Nowak: From Doop to PoopThe genius of Nowak built Philadelphia, but his insanity tore it down and possibly paved the way for an unexpected All-Star savior
by Abram Chamberlain | Thursday, June 14, 2012
It’s been a strange few days in the world of soccer management.
Toronto FC decided that Aron Winter winning the Canadian Championship was not enough to keep him around … well technically Winter resigned, but still. Across the pond, after being linked to the England National Team job for the better part of the season, Harry Redknapp is out at Tottenham. Then, in good old America, after Philadelphia gave Peter Nowak the keys to the car, and he proceeded to get really good mileage for two years before totaling it this year, was also let go.
While the firing of Nowak was not surprising, it still lead to a lot of head scratching. How did Nowak fall so far? Why did Philadelphia allow him to drastically alter a team? What is next for Philadelphia? And how does Eric Wynalda fit into all of this (more on that later)?
Peter Nowak used to be a premier MLS manager. When he was announced as the manager of the expansion Philadelphia Union people couldn’t wait to see what he’d be able to do with them. And while their first year played out like a typical expansion year goes for most teams, we could all see signs of what could be a very good team. Last year they looked like a team that could be a competitor. When Freddy Adu joined his old mentor after a good spell in Turkey and a better than expected showing for the USMNT in the Gold Cup, fans sat with baited breath awaiting Philadelphia ascension to a great MLS franchise.
Then Nowak lost his mind.
Faryd Mondragon, the Colombian goalkeeper who helped Philadelphia make the playoffs in their second year and its captain in 2011, and the Union decided to part ways. And so began the strange “restructuring” of Philadelphia. In one of the oddest falling outs that I’ve ever witnessed, French striker Sébastien Le Toux went to train with Bolton (despite not having played for a few months), came back to Philadelphia and was sold to the Vancouver Whitecaps for allocation money. Le Toux, by far the most popular player in the Union’s short history was unhappy, but we ignored it. After all, Nowak the virtuoso was piloting the ship.
But then, things fell apart.
Danny Califf was injured … wait, no he wasn’t. Danny Califf wanted to be back home in California … wait, no he didn’t. Then Califf was gone to Chivas USA. Danny Mwanga, another popular Union player and former number one draft pick, was traded to Portland. Suddenly all that was left in Philly were a bunch of pretty good to average role players, Freddy Adu and Nowak – and we all know what happens when Peter Nowak is left alone with Freddy Adu.
Now it is just Freddy. The father who knew best is gone. Philadelphia fans were not going to put up with starting the season with the second least points in the league and Union owners were not putting up with what seems the erosion of their franchise, despite allowing Nowak to get rid of Mwanga just a week earlier.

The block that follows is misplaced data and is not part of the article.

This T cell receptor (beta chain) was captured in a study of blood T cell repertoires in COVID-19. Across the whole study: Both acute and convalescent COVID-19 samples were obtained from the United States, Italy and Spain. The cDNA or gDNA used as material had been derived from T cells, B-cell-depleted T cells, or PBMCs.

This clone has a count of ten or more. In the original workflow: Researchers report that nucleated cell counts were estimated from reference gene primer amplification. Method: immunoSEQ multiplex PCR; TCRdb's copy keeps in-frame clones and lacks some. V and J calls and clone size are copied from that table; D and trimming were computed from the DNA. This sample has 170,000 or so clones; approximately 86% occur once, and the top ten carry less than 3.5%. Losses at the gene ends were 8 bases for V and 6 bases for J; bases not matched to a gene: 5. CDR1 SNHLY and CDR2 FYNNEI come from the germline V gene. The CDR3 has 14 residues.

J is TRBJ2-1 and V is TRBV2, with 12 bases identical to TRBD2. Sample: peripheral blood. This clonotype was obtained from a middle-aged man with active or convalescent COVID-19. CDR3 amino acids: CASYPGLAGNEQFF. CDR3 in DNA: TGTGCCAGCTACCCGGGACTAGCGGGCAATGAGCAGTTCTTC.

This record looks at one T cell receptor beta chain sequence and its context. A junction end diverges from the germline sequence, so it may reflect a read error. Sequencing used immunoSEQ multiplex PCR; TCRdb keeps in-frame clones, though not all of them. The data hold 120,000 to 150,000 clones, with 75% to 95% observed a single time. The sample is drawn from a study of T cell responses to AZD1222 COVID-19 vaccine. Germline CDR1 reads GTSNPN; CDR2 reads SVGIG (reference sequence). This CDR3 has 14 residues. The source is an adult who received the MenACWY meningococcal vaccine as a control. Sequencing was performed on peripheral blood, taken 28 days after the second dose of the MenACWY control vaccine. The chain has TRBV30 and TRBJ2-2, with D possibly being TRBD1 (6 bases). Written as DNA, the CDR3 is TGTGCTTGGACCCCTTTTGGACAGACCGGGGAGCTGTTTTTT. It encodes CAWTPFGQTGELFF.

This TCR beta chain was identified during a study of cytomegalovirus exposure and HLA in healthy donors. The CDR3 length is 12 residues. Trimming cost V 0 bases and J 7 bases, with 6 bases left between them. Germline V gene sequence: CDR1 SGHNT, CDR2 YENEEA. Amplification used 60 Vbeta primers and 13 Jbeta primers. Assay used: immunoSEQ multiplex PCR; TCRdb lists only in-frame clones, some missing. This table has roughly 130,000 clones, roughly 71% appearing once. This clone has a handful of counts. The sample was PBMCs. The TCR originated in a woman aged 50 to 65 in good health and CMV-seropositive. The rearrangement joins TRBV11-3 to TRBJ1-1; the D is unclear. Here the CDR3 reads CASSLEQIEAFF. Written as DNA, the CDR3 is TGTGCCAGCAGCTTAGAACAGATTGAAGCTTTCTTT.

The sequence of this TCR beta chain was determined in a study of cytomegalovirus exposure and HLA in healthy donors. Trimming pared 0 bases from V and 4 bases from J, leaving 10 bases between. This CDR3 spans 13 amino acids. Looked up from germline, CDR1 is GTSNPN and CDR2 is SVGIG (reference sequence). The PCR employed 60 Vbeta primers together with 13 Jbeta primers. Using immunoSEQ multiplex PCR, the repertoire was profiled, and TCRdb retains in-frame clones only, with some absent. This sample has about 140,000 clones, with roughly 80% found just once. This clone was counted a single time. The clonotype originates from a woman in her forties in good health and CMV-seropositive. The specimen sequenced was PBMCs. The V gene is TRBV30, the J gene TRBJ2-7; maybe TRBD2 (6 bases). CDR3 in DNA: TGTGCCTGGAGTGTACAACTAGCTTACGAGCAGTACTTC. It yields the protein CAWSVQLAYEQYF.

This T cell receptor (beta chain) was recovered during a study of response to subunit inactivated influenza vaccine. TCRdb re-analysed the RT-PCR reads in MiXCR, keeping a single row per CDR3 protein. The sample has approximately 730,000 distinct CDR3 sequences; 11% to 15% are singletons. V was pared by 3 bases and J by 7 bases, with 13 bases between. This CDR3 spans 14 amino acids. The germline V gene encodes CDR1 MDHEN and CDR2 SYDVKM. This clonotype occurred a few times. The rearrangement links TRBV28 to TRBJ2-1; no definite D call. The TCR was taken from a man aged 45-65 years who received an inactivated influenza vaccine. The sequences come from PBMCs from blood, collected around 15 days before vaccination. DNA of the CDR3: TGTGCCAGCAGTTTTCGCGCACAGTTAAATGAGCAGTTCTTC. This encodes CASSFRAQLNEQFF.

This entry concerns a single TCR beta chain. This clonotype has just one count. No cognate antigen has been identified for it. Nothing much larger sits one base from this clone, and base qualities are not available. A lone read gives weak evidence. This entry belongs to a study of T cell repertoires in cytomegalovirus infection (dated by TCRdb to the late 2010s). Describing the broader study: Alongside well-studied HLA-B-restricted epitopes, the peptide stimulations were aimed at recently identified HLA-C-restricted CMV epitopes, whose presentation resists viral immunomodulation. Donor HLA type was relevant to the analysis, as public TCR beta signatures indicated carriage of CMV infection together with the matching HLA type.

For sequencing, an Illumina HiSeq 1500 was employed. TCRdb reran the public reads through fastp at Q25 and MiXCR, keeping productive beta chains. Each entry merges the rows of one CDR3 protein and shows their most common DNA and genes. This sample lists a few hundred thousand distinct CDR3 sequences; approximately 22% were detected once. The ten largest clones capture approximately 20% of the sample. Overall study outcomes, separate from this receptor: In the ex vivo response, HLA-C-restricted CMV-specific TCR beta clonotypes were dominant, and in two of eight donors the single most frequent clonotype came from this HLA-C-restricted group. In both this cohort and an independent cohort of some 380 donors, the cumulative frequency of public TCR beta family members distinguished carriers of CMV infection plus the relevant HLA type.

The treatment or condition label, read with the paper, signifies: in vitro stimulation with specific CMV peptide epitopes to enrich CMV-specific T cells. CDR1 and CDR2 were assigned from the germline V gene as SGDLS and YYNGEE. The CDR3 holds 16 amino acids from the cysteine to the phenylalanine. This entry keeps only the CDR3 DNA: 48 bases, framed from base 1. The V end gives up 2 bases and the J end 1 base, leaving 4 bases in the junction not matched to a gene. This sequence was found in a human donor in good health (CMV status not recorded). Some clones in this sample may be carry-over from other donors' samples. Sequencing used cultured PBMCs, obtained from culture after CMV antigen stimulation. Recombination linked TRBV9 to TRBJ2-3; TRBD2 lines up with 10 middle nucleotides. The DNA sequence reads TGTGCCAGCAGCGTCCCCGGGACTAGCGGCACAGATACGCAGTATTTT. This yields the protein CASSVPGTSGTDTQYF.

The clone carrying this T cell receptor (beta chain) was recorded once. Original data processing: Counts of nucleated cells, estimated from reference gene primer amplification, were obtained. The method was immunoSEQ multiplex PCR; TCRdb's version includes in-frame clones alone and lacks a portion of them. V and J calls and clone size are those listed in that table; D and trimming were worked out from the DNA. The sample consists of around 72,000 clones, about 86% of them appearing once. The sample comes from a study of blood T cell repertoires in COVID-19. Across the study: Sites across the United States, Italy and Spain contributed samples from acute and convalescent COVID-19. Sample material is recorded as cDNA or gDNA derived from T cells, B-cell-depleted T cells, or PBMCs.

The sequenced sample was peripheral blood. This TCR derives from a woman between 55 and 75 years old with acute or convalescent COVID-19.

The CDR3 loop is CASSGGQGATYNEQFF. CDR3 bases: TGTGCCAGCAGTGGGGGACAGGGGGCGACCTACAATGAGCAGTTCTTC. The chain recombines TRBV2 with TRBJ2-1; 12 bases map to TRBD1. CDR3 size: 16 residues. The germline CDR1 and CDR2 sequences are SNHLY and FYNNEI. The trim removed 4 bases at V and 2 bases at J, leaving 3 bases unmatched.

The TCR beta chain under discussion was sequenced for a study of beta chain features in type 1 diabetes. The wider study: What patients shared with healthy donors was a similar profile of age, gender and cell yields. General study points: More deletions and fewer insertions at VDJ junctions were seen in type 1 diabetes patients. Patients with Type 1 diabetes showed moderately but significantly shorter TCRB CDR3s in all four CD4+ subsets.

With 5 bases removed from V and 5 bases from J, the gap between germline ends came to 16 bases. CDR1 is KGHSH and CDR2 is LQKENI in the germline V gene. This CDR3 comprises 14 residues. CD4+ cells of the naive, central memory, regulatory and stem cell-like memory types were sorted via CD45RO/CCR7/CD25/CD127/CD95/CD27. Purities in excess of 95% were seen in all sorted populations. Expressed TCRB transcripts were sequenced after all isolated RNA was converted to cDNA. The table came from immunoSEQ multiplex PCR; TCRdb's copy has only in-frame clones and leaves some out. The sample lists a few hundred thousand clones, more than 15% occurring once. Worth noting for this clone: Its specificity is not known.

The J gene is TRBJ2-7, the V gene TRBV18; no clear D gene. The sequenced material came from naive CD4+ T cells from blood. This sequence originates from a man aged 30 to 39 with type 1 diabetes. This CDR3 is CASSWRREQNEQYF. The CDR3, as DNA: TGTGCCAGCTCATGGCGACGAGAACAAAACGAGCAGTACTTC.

Nowak, who is now being replaced in his Philadelphia job on an interim basis by John Hackworth, his assistant, has now opened up all sorts of new rumors. Did Nowak really apply to a job in the Scottish Premier League during his wrecking ball last few months at Philadelphia? Could Hackworth do what Roberto Di Matteo did and win a trophy to keep his job (after all, the Union could still make MLS Cup and are one of five teams still remaining in the US Open Cup in spite of Nowak)? Will the Union go after Steve Nicol, who everyone linked to the TFC job? Could young progressive coach Caleb Porter – despite the U23 failures – be a good candidate for Philadelphia? Nowak the mastermind has left Philadelphia with more questions than answers, as most burnt out prodigies do.
But the insanity of Nowak does not end in Philadelphia. Nowak was originally scheduled to manage the MLS All-Stars. Regardless of how people feel about All-Star games, the idea of a new All-Star coach has sparked the imaginations of supporters everywhere.
While obvious names such as Jason Kreis and Ben Olsen have popped up, more creative names such as Vancouver’s Martin Rennie have been added to the list. But following the US Open Cup performance of amateur Cal FC there is another name leading fan voting on MLS’s website: Eric Wynalda.
Many fans, especially anti-All-Star fans, think Wynalda could be perfect. During his press interviews for Cal FC during their Open Cup run Wynalda said “when you have talented guys, there’s not a lot of coaching going on. I’m not doing a lot of coaching, guys.”
And that, ideally, is what the All-Star coach should do. Find guys, the best guys, play them together, let them have fun and hopefully win. Chelsea could slaughter the MLS All-Stars, as Seattle did to Cal FC, or the MLS All-Stars could surprise Chelsea, as Cal FC did to Portland. The inclusion of Eric Wynalda could provide something more interesting to the All-Star game than the actual game itself.
But, we all know there is probably no way Don Garber would allow Eric Wynalda, a huge voice against many of MLS’s policies, coach the All-Star game, but you’d think there’d be no way that Philadelphia would have let Peter Nowak build up their team for two years and destroy it in one.
The truth is that being Peter Nowak is unquantifiable. Perhaps he is the sane one and we are all nuts. Either way, things are different in Philadelphia and things could change in MLS.
Or everything could remain exactly the same.